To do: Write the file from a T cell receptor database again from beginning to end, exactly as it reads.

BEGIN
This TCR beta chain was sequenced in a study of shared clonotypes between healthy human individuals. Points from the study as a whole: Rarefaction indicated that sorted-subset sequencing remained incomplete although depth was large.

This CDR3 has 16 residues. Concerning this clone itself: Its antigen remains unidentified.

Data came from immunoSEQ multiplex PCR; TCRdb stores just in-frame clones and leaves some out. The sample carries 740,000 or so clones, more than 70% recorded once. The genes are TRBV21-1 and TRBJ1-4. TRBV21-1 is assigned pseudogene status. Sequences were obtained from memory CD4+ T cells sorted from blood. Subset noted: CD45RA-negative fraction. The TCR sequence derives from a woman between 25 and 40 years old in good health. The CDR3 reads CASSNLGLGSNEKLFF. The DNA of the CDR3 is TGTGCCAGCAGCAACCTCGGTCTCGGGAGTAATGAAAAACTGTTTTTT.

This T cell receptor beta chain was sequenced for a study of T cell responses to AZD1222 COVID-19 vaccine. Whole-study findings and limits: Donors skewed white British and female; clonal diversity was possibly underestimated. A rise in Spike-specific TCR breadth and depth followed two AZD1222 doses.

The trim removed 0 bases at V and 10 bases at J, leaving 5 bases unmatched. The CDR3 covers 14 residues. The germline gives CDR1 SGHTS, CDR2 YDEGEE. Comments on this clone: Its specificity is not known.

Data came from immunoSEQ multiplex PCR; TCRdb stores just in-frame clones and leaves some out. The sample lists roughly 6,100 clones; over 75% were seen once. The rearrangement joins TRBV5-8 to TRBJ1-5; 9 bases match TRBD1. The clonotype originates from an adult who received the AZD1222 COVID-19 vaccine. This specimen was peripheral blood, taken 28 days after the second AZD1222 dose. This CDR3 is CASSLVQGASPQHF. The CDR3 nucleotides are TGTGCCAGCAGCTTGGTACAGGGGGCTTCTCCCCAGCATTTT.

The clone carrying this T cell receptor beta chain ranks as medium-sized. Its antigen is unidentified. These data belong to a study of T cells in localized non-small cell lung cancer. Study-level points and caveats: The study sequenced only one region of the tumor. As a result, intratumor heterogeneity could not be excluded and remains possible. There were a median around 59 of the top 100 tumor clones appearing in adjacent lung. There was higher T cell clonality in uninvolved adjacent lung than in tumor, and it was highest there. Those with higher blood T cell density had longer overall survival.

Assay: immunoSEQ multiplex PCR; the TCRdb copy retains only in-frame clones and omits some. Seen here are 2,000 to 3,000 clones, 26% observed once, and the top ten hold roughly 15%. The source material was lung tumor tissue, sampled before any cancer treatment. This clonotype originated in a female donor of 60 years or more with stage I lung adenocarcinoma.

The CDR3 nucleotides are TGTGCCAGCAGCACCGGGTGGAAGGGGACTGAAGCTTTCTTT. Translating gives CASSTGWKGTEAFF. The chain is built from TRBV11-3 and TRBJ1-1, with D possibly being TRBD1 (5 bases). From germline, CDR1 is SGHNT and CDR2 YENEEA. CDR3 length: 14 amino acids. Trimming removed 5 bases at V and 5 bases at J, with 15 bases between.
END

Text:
This TCR beta chain was sequenced in a study of shared clonotypes between healthy human individuals. Points from the study as a whole: Rarefaction indicated that sorted-subset sequencing remained incomplete although depth was large.

This CDR3 has 16 residues. Concerning this clone itself: Its antigen remains unidentified.

Data came from immunoSEQ multiplex PCR; TCRdb stores just in-frame clones and leaves some out. The sample carries 740,000 or so clones, more than 70% recorded once. The genes are TRBV21-1 and TRBJ1-4. TRBV21-1 is assigned pseudogene status. Sequences were obtained from memory CD4+ T cells sorted from blood. Subset noted: CD45RA-negative fraction. The TCR sequence derives from a woman between 25 and 40 years old in good health. The CDR3 reads CASSNLGLGSNEKLFF. The DNA of the CDR3 is TGTGCCAGCAGCAACCTCGGTCTCGGGAGTAATGAAAAACTGTTTTTT.

This T cell receptor beta chain was sequenced for a study of T cell responses to AZD1222 COVID-19 vaccine. Whole-study findings and limits: Donors skewed white British and female; clonal diversity was possibly underestimated. A rise in Spike-specific TCR breadth and depth followed two AZD1222 doses.

The trim removed 0 bases at V and 10 bases at J, leaving 5 bases unmatched. The CDR3 covers 14 residues. The germline gives CDR1 SGHTS, CDR2 YDEGEE. Comments on this clone: Its specificity is not known.

Data came from immunoSEQ multiplex PCR; TCRdb stores just in-frame clones and leaves some out. The sample lists roughly 6,100 clones; over 75% were seen once. The rearrangement joins TRBV5-8 to TRBJ1-5; 9 bases match TRBD1. The clonotype originates from an adult who received the AZD1222 COVID-19 vaccine. This specimen was peripheral blood, taken 28 days after the second AZD1222 dose. This CDR3 is CASSLVQGASPQHF. The CDR3 nucleotides are TGTGCCAGCAGCTTGGTACAGGGGGCTTCTCCCCAGCATTTT.

The clone carrying this T cell receptor beta chain ranks as medium-sized. Its antigen is unidentified. These data belong to a study of T cells in localized non-small cell lung cancer. Study-level points and caveats: The study sequenced only one region of the tumor. As a result, intratumor heterogeneity could not be excluded and remains possible. There were a median around 59 of the top 100 tumor clones appearing in adjacent lung. There was higher T cell clonality in uninvolved adjacent lung than in tumor, and it was highest there. Those with higher blood T cell density had longer overall survival.

Assay: immunoSEQ multiplex PCR; the TCRdb copy retains only in-frame clones and omits some. Seen here are 2,000 to 3,000 clones, 26% observed once, and the top ten hold roughly 15%. The source material was lung tumor tissue, sampled before any cancer treatment. This clonotype originated in a female donor of 60 years or more with stage I lung adenocarcinoma.

The CDR3 nucleotides are TGTGCCAGCAGCACCGGGTGGAAGGGGACTGAAGCTTTCTTT. Translating gives CASSTGWKGTEAFF. The chain is built from TRBV11-3 and TRBJ1-1, with D possibly being TRBD1 (5 bases). From germline, CDR1 is SGHNT and CDR2 YENEEA. CDR3 length: 14 amino acids. Trimming removed 5 bases at V and 5 bases at J, with 15 bases between.